Sunday, January 23, 2011

Blood on the Floor

Alexander Cockburn on the Republicans:
Before the shootings the Republicans were rearing and plunging as they burst out of the starting gate for the new Congressional session. John Boehner (dry eyed when talking about what happened in Tucson) went through a couple of cambric kerchiefs wiping the tears from his eyes in his “maiden” address as Speaker while down on the floor manly Republicans like Steve King of Iowa exulted that the blood-dimmed tides of payback were about to be loosed.

It was King, back in September, who fretted that the Republican leadership might go soft on reforming Obamacare, and that “a blood oath” of fortitude was necessary. It was King too who talked about the necessity of there being “blood on the floor” in the struggle for America’s future. Their first legislative target, Obama's health insurance bill, which passed into law last summer, was rolled out under the title, ‘Repeal of the Job-Killing Health Care Law Act'. They just couldn’t get enough of blood or killing. One columnist did a search on how many bills have had the word "killing" in the title. He found that "almost no legislation in 20 years used the word".

Then real blood splattered across the parking lot of a Tucson Safeway. The sheriff of Pima Country blamed poisonous rhetoric. Panic-stricken Republicans spent the next two weeks embarking on a fairly successful campaign to persuade the press that two years worth of incendiary, para-homicidal rhetoric could by definition have absolutely no measurable effect on any psychotic in America, including Loughner. Liberal pundits like Jonathan Alter obediently clicked their heels and agreed that putting targets on electoral maps was as influential in measurable consequence as sticking a soft toy on the window of a Volvo.

They may have counter-attacked with some effect in this skirmish, but even now about a third of the country still believes that violent political rhetoric helped provoke Loughner's rampage.

The Republicans have lost their ’mo, at least for a while. But efforts by their leaders to damp down the bellicosity of newly elected Tea Party types is running into the fact that the Tea Partiers have only the high volume setting on their amplifiers, just like Palin. They're like a couple having a fight at a funeral; politely sotto voce, then suddenly bursting out fortissimo with their plaints and accusations.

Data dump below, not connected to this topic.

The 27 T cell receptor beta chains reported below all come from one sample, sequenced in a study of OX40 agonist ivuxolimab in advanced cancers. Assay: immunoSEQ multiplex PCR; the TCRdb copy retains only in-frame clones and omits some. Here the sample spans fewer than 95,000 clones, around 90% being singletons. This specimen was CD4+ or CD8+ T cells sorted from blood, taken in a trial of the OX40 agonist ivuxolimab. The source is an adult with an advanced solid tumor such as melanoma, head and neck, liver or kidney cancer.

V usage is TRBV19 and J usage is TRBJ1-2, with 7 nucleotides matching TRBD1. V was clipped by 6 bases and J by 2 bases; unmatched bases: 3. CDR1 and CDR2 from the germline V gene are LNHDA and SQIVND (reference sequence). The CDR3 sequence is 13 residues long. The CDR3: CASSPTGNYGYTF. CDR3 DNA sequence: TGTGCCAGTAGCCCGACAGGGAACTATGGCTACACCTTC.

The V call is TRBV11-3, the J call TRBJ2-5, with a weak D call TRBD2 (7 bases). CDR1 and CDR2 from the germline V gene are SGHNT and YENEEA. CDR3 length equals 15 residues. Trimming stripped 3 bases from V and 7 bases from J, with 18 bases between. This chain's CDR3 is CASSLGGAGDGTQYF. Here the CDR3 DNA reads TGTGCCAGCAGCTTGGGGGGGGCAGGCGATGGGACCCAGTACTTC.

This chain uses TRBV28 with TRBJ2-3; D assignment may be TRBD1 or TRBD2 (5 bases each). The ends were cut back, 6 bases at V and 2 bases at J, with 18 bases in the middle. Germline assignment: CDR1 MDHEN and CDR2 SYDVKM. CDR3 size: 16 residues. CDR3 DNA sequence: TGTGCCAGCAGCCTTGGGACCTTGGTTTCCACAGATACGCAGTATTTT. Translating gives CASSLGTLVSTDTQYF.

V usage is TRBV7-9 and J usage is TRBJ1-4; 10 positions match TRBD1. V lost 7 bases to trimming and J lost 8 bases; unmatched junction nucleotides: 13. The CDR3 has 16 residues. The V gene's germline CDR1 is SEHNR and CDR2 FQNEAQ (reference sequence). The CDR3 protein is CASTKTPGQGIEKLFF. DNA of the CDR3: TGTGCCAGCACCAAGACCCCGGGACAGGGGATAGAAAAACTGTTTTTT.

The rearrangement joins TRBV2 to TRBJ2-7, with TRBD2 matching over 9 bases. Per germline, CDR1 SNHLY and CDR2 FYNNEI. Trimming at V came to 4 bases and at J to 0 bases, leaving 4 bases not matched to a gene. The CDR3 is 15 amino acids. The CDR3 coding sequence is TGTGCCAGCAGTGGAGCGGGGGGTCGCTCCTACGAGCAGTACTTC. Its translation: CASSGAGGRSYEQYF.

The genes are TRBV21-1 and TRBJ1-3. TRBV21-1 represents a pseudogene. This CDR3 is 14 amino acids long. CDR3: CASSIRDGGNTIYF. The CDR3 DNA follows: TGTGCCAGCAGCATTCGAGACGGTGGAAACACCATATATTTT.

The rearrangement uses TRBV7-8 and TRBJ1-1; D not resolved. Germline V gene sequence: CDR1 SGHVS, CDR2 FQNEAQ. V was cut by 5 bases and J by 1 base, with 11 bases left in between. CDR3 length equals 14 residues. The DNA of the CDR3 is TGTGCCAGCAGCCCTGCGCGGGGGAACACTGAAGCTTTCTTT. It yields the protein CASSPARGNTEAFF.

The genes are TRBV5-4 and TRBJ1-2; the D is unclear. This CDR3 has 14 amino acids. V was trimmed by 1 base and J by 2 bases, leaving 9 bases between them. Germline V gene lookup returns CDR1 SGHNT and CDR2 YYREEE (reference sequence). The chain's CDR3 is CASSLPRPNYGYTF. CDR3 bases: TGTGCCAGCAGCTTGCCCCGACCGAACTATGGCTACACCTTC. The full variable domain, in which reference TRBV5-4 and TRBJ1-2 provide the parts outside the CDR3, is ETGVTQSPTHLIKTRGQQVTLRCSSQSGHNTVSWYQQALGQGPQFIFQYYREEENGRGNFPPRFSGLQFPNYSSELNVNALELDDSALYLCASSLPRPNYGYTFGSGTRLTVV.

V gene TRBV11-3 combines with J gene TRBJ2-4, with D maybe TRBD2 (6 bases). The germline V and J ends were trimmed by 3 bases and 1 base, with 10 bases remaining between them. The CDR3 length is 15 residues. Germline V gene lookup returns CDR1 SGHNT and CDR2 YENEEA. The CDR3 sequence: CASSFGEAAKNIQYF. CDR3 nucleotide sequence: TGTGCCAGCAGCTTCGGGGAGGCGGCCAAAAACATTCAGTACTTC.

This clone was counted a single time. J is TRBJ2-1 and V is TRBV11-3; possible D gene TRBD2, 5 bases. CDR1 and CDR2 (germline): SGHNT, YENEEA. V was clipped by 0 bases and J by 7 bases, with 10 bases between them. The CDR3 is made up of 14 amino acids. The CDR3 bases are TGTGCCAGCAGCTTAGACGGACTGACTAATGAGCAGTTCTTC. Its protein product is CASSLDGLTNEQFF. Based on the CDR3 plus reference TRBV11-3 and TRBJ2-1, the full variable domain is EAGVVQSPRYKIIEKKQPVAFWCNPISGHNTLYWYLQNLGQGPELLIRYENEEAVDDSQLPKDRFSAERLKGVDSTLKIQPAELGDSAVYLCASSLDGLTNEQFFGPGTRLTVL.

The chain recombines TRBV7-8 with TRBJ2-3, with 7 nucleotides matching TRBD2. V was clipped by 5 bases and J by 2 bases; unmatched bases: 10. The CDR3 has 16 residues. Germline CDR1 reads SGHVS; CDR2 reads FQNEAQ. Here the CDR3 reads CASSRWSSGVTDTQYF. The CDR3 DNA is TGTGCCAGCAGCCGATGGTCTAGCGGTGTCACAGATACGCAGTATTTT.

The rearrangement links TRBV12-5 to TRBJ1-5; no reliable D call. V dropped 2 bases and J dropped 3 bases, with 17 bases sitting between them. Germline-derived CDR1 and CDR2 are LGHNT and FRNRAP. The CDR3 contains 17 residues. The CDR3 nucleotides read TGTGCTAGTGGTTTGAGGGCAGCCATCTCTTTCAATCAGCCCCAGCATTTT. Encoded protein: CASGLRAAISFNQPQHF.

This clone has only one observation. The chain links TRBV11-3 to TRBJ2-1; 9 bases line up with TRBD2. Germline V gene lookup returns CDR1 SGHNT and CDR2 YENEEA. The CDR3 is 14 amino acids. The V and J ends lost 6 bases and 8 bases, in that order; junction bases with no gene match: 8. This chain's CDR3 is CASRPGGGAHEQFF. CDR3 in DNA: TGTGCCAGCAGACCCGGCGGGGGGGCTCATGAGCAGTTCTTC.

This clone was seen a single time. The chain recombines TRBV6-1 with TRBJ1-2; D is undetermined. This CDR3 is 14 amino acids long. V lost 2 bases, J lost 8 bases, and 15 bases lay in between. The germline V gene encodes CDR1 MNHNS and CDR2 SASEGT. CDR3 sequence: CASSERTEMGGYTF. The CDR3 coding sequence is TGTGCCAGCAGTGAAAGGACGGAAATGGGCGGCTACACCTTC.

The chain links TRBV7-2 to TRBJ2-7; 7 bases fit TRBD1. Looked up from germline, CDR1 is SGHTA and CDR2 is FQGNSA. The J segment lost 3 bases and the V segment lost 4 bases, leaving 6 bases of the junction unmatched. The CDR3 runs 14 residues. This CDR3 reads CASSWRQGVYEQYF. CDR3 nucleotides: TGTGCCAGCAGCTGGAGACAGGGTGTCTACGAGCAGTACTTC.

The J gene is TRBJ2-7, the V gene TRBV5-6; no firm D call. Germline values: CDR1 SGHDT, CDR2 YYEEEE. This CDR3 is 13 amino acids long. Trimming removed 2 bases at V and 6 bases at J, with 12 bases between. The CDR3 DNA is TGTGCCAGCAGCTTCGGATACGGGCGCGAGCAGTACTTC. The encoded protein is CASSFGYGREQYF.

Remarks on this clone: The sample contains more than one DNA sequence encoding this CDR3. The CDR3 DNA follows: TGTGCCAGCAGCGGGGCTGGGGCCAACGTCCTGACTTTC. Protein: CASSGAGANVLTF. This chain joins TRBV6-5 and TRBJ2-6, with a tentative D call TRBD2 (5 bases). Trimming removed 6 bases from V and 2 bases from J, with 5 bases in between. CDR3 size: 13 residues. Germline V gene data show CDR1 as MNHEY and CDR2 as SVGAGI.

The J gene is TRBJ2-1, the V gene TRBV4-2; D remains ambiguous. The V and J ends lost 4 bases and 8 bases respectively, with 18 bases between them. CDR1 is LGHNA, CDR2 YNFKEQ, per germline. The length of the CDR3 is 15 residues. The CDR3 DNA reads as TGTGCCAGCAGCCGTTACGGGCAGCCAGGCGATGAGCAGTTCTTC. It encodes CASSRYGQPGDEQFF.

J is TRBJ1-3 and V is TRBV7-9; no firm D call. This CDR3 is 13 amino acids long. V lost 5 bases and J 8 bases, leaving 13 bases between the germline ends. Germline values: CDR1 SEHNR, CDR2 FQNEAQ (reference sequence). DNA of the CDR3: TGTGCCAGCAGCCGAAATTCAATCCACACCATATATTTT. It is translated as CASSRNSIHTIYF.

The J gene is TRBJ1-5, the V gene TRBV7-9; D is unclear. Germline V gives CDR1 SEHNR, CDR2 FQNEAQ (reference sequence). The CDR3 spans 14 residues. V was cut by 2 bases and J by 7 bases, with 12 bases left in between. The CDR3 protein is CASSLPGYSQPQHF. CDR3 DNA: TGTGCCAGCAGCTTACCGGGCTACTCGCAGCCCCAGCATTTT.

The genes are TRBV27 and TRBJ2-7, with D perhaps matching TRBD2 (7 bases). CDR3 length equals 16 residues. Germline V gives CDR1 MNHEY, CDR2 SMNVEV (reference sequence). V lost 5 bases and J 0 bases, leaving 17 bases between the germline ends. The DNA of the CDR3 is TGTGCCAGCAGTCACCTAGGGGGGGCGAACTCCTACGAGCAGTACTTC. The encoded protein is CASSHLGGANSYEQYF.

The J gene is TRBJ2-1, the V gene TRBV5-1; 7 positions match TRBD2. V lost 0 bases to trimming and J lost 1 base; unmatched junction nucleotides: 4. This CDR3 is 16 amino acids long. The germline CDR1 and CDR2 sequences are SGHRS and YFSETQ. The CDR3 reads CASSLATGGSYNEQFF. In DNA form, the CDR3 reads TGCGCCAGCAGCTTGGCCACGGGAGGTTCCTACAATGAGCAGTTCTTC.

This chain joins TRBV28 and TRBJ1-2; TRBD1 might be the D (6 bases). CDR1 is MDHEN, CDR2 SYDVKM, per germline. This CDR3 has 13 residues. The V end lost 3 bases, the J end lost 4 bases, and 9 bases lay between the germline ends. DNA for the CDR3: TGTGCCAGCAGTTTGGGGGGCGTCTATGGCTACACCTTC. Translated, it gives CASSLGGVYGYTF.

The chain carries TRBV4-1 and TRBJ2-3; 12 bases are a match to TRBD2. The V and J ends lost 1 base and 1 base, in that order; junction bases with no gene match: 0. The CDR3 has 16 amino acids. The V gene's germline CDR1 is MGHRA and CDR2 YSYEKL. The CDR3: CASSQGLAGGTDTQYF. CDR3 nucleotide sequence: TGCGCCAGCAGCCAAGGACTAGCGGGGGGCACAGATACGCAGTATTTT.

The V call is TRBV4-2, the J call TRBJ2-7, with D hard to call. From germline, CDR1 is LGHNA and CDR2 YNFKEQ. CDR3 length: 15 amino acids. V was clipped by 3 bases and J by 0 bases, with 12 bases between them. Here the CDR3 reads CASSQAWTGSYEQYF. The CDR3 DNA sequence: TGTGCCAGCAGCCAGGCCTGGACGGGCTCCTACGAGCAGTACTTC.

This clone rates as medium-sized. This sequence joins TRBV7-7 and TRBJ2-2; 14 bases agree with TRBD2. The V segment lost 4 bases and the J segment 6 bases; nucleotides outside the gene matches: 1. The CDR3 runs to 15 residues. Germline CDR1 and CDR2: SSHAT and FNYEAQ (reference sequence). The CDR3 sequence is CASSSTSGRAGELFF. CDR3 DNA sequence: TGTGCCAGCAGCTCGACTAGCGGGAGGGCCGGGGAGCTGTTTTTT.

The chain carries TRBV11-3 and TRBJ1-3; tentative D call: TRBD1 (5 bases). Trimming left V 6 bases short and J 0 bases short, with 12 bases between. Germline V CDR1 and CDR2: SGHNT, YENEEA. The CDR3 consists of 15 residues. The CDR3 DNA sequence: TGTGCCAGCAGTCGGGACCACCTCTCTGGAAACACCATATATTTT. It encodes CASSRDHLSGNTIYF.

And on Obama:
Meanwhile Obama is looking more chipper than he has in the whole of the last year, a unifier at last, acting presidential as he triangulates just as Bill did in 95 and the years thereafter. Clinton and Gore “reinvented government” and Obama vows to do away with irksome regulations (like storing long form birth certificates securely) that hold America back.

Where is Monica Lewinsky now that we need her? Coming off the Tucson memorial service and the performance of the intern who may have saved Giffords’ life Slate compiled a list of Great Contributions by Interns in History. Of course it failed to include Monica Lewinsky and her almost single-handed salvation, exclusively reported here in CounterPunch, of Social Security which Clinton was on the very edge of “reforming” before the scandal forced him to drop his plans.
Cockburn's a little tough here on Obama, but only a little. I actually think that Obama will prefer his new 'situation'. This way he doesn't really have to lead, only 'facilitate', which seems to be his preferred M.O. 

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